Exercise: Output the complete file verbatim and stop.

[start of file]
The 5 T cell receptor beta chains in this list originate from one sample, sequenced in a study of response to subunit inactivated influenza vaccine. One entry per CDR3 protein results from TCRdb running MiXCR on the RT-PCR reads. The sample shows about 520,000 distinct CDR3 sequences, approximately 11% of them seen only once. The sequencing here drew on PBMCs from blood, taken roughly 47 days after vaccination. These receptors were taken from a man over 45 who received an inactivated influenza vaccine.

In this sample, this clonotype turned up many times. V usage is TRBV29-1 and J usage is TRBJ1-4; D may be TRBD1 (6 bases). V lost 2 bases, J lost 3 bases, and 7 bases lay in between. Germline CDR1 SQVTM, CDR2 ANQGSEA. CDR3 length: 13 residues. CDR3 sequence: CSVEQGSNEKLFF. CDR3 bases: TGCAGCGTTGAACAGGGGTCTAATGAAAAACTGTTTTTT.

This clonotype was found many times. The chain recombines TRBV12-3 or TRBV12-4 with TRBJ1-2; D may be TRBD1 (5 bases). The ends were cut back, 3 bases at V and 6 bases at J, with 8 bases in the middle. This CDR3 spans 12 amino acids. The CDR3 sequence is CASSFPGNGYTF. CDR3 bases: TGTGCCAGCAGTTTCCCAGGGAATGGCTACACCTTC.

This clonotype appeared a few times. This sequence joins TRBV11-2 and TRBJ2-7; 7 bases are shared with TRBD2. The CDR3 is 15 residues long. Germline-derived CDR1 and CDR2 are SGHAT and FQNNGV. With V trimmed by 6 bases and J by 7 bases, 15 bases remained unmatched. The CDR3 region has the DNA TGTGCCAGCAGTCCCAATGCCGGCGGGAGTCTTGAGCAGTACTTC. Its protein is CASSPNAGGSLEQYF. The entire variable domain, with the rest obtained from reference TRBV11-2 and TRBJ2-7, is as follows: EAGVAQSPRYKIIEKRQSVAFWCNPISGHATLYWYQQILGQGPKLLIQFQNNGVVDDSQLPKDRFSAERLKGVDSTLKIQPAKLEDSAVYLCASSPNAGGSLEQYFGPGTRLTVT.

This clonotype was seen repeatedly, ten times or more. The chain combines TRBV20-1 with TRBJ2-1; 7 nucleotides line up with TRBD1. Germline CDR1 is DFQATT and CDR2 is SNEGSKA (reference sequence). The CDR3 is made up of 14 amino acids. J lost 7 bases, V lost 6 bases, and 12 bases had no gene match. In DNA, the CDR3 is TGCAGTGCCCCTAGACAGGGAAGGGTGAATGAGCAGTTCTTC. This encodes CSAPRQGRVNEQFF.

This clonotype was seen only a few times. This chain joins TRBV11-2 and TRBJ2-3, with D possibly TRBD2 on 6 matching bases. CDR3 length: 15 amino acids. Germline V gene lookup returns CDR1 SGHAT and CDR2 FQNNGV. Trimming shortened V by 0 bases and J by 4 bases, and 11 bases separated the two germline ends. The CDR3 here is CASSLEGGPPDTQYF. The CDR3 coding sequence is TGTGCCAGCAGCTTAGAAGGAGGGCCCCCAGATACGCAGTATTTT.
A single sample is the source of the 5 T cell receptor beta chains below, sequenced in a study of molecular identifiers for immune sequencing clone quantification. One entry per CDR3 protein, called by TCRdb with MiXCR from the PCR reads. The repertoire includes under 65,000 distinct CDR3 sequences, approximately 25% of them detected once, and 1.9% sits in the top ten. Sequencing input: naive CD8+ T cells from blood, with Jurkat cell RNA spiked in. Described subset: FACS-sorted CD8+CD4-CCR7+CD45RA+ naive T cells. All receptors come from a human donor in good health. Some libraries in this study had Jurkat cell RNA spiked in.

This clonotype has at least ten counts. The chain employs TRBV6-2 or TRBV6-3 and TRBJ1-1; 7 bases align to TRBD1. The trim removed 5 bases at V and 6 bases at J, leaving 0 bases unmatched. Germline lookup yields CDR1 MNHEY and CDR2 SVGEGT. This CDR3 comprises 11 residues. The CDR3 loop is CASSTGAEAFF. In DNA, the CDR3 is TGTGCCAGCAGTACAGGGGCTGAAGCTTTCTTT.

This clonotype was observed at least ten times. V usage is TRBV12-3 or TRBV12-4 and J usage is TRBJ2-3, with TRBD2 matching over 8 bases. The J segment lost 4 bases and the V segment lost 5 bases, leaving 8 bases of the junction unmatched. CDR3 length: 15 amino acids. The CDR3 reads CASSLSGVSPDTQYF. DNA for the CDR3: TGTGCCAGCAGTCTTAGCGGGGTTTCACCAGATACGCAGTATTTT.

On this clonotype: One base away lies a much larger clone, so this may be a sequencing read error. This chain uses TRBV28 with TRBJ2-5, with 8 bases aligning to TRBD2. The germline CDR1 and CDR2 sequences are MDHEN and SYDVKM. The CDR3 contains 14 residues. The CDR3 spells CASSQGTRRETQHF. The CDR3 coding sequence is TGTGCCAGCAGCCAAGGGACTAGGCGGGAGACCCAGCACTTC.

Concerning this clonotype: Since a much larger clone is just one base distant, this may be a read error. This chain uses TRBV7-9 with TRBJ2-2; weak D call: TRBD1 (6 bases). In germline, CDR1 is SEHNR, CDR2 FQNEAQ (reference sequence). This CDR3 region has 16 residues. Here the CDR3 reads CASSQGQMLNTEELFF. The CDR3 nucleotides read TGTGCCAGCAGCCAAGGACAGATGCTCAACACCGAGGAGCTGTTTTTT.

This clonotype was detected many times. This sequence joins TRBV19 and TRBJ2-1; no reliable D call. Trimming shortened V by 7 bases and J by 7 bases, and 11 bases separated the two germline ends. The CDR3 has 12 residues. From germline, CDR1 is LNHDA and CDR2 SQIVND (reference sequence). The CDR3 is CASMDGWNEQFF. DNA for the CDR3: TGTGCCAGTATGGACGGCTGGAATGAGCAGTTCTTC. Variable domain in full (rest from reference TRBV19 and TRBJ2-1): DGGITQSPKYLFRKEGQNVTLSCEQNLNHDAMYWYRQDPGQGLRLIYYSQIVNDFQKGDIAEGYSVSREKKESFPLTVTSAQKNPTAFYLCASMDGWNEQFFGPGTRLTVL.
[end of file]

The 5 T cell receptor beta chains in this list originate from one sample, sequenced in a study of response to subunit inactivated influenza vaccine. One entry per CDR3 protein results from TCRdb running MiXCR on the RT-PCR reads. The sample shows about 520,000 distinct CDR3 sequences, approximately 11% of them seen only once. The sequencing here drew on PBMCs from blood, taken roughly 47 days after vaccination. These receptors were taken from a man over 45 who received an inactivated influenza vaccine.

In this sample, this clonotype turned up many times. V usage is TRBV29-1 and J usage is TRBJ1-4; D may be TRBD1 (6 bases). V lost 2 bases, J lost 3 bases, and 7 bases lay in between. Germline CDR1 SQVTM, CDR2 ANQGSEA. CDR3 length: 13 residues. CDR3 sequence: CSVEQGSNEKLFF. CDR3 bases: TGCAGCGTTGAACAGGGGTCTAATGAAAAACTGTTTTTT.

This clonotype was found many times. The chain recombines TRBV12-3 or TRBV12-4 with TRBJ1-2; D may be TRBD1 (5 bases). The ends were cut back, 3 bases at V and 6 bases at J, with 8 bases in the middle. This CDR3 spans 12 amino acids. The CDR3 sequence is CASSFPGNGYTF. CDR3 bases: TGTGCCAGCAGTTTCCCAGGGAATGGCTACACCTTC.

This clonotype appeared a few times. This sequence joins TRBV11-2 and TRBJ2-7; 7 bases are shared with TRBD2. The CDR3 is 15 residues long. Germline-derived CDR1 and CDR2 are SGHAT and FQNNGV. With V trimmed by 6 bases and J by 7 bases, 15 bases remained unmatched. The CDR3 region has the DNA TGTGCCAGCAGTCCCAATGCCGGCGGGAGTCTTGAGCAGTACTTC. Its protein is CASSPNAGGSLEQYF. The entire variable domain, with the rest obtained from reference TRBV11-2 and TRBJ2-7, is as follows: EAGVAQSPRYKIIEKRQSVAFWCNPISGHATLYWYQQILGQGPKLLIQFQNNGVVDDSQLPKDRFSAERLKGVDSTLKIQPAKLEDSAVYLCASSPNAGGSLEQYFGPGTRLTVT.

This clonotype was seen repeatedly, ten times or more. The chain combines TRBV20-1 with TRBJ2-1; 7 nucleotides line up with TRBD1. Germline CDR1 is DFQATT and CDR2 is SNEGSKA (reference sequence). The CDR3 is made up of 14 amino acids. J lost 7 bases, V lost 6 bases, and 12 bases had no gene match. In DNA, the CDR3 is TGCAGTGCCCCTAGACAGGGAAGGGTGAATGAGCAGTTCTTC. This encodes CSAPRQGRVNEQFF.

This clonotype was seen only a few times. This chain joins TRBV11-2 and TRBJ2-3, with D possibly TRBD2 on 6 matching bases. CDR3 length: 15 amino acids. Germline V gene lookup returns CDR1 SGHAT and CDR2 FQNNGV. Trimming shortened V by 0 bases and J by 4 bases, and 11 bases separated the two germline ends. The CDR3 here is CASSLEGGPPDTQYF. The CDR3 coding sequence is TGTGCCAGCAGCTTAGAAGGAGGGCCCCCAGATACGCAGTATTTT.
A single sample is the source of the 5 T cell receptor beta chains below, sequenced in a study of molecular identifiers for immune sequencing clone quantification. One entry per CDR3 protein, called by TCRdb with MiXCR from the PCR reads. The repertoire includes under 65,000 distinct CDR3 sequences, approximately 25% of them detected once, and 1.9% sits in the top ten. Sequencing input: naive CD8+ T cells from blood, with Jurkat cell RNA spiked in. Described subset: FACS-sorted CD8+CD4-CCR7+CD45RA+ naive T cells. All receptors come from a human donor in good health. Some libraries in this study had Jurkat cell RNA spiked in.

This clonotype has at least ten counts. The chain employs TRBV6-2 or TRBV6-3 and TRBJ1-1; 7 bases align to TRBD1. The trim removed 5 bases at V and 6 bases at J, leaving 0 bases unmatched. Germline lookup yields CDR1 MNHEY and CDR2 SVGEGT. This CDR3 comprises 11 residues. The CDR3 loop is CASSTGAEAFF. In DNA, the CDR3 is TGTGCCAGCAGTACAGGGGCTGAAGCTTTCTTT.

This clonotype was observed at least ten times. V usage is TRBV12-3 or TRBV12-4 and J usage is TRBJ2-3, with TRBD2 matching over 8 bases. The J segment lost 4 bases and the V segment lost 5 bases, leaving 8 bases of the junction unmatched. CDR3 length: 15 amino acids. The CDR3 reads CASSLSGVSPDTQYF. DNA for the CDR3: TGTGCCAGCAGTCTTAGCGGGGTTTCACCAGATACGCAGTATTTT.

On this clonotype: One base away lies a much larger clone, so this may be a sequencing read error. This chain uses TRBV28 with TRBJ2-5, with 8 bases aligning to TRBD2. The germline CDR1 and CDR2 sequences are MDHEN and SYDVKM. The CDR3 contains 14 residues. The CDR3 spells CASSQGTRRETQHF. The CDR3 coding sequence is TGTGCCAGCAGCCAAGGGACTAGGCGGGAGACCCAGCACTTC.

Concerning this clonotype: Since a much larger clone is just one base distant, this may be a read error. This chain uses TRBV7-9 with TRBJ2-2; weak D call: TRBD1 (6 bases). In germline, CDR1 is SEHNR, CDR2 FQNEAQ (reference sequence). This CDR3 region has 16 residues. Here the CDR3 reads CASSQGQMLNTEELFF. The CDR3 nucleotides read TGTGCCAGCAGCCAAGGACAGATGCTCAACACCGAGGAGCTGTTTTTT.

This clonotype was detected many times. This sequence joins TRBV19 and TRBJ2-1; no reliable D call. Trimming shortened V by 7 bases and J by 7 bases, and 11 bases separated the two germline ends. The CDR3 has 12 residues. From germline, CDR1 is LNHDA and CDR2 SQIVND (reference sequence). The CDR3 is CASMDGWNEQFF. DNA for the CDR3: TGTGCCAGTATGGACGGCTGGAATGAGCAGTTCTTC. Variable domain in full (rest from reference TRBV19 and TRBJ2-1): DGGITQSPKYLFRKEGQNVTLSCEQNLNHDAMYWYRQDPGQGLRLIYYSQIVNDFQKGDIAEGYSVSREKKESFPLTVTSAQKNPTAFYLCASMDGWNEQFFGPGTRLTVL.